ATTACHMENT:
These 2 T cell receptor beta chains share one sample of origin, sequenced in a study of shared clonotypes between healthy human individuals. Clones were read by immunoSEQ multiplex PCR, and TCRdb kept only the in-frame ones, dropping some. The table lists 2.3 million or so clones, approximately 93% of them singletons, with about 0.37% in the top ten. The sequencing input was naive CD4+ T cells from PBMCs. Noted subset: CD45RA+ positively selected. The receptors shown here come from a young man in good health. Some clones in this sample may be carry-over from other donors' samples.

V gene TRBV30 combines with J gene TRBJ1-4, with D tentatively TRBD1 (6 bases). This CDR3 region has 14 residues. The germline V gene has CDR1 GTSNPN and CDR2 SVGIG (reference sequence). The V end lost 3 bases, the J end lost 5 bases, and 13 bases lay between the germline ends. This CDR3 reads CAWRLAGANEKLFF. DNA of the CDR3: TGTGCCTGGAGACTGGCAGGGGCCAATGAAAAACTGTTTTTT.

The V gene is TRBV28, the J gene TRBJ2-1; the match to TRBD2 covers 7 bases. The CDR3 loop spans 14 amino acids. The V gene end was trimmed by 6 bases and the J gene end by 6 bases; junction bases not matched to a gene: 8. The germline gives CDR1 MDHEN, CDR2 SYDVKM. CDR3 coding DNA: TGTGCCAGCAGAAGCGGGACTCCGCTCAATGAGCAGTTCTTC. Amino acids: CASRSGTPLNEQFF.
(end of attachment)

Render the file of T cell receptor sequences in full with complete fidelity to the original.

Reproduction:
These 2 T cell receptor beta chains share one sample of origin, sequenced in a study of shared clonotypes between healthy human individuals. Clones were read by immunoSEQ multiplex PCR, and TCRdb kept only the in-frame ones, dropping some. The table lists 2.3 million or so clones, approximately 93% of them singletons, with about 0.37% in the top ten. The sequencing input was naive CD4+ T cells from PBMCs. Noted subset: CD45RA+ positively selected. The receptors shown here come from a young man in good health. Some clones in this sample may be carry-over from other donors' samples.

V gene TRBV30 combines with J gene TRBJ1-4, with D tentatively TRBD1 (6 bases). This CDR3 region has 14 residues. The germline V gene has CDR1 GTSNPN and CDR2 SVGIG (reference sequence). The V end lost 3 bases, the J end lost 5 bases, and 13 bases lay between the germline ends. This CDR3 reads CAWRLAGANEKLFF. DNA of the CDR3: TGTGCCTGGAGACTGGCAGGGGCCAATGAAAAACTGTTTTTT.

The V gene is TRBV28, the J gene TRBJ2-1; the match to TRBD2 covers 7 bases. The CDR3 loop spans 14 amino acids. The V gene end was trimmed by 6 bases and the J gene end by 6 bases; junction bases not matched to a gene: 8. The germline gives CDR1 MDHEN, CDR2 SYDVKM. CDR3 coding DNA: TGTGCCAGCAGAAGCGGGACTCCGCTCAATGAGCAGTTCTTC. Amino acids: CASRSGTPLNEQFF.